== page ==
This week, the largest electric utility trade show and conference in the U.S., DistribuTECH, is being held. One of the tracks in the conference portion of the event is “Defending the Grid.” The prominence of the topic at this show is due in part to new NERC CIP requirements designed to strengthen reliability and security. Another reason grid protection is a hot topic is high-profile cyberattacks such as the recent one on the Ukraine power system.

It adds up to one thing – it’s time to review the state of cyber defenses at your transmission substations. What then is the right approach to secure substations? It starts with the best practice of Defense in Depth.



Electrical substations are vulnerable to both intentional and accidental cyber incidentsElectrical substations are vulnerable to both intentional and accidental cyber incidents. 

Defense in Depth – Multiple Layers of Protection

If you are an engineer in North America, you are familiar with NERC (the North American Electric Reliability Corporation), which sets standards for the operation of power systems across the U.S., Canada and parts of Mexico. It has a standard called NERC CIP (CIP standing for Critical Infrastructure Protection) that mandates compliance with minimum security requirements.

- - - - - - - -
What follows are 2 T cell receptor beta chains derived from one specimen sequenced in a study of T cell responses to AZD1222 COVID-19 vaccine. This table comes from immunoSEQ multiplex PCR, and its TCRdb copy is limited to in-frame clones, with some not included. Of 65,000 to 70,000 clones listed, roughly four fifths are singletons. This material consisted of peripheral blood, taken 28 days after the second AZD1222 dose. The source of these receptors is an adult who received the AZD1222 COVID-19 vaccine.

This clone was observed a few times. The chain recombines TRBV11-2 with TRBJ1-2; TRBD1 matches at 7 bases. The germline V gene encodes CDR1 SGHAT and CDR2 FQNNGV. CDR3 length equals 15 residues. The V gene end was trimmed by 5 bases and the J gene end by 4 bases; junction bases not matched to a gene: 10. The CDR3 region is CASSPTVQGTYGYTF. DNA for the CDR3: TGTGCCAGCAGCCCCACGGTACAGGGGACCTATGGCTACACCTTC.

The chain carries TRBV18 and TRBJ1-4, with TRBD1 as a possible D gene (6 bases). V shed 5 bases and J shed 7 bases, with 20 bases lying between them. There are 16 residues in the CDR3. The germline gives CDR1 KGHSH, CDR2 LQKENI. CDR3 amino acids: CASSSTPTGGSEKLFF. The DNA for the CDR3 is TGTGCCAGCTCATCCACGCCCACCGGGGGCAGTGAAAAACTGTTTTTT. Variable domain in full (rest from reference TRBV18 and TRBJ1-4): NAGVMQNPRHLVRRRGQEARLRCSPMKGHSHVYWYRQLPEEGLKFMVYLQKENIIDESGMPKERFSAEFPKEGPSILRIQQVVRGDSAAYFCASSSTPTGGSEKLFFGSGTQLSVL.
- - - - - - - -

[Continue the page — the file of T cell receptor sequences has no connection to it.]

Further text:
Unfortunately, for many years a core NERC CIP concept was an electronic security perimeter (ESP) philosophy based on hiding all critical assets behind a monolithic boundary. For example, a single firewall could be installed on the boundary between all critical control assets and the business network, with the hope that it would prevent all unauthorized access to the critical assets.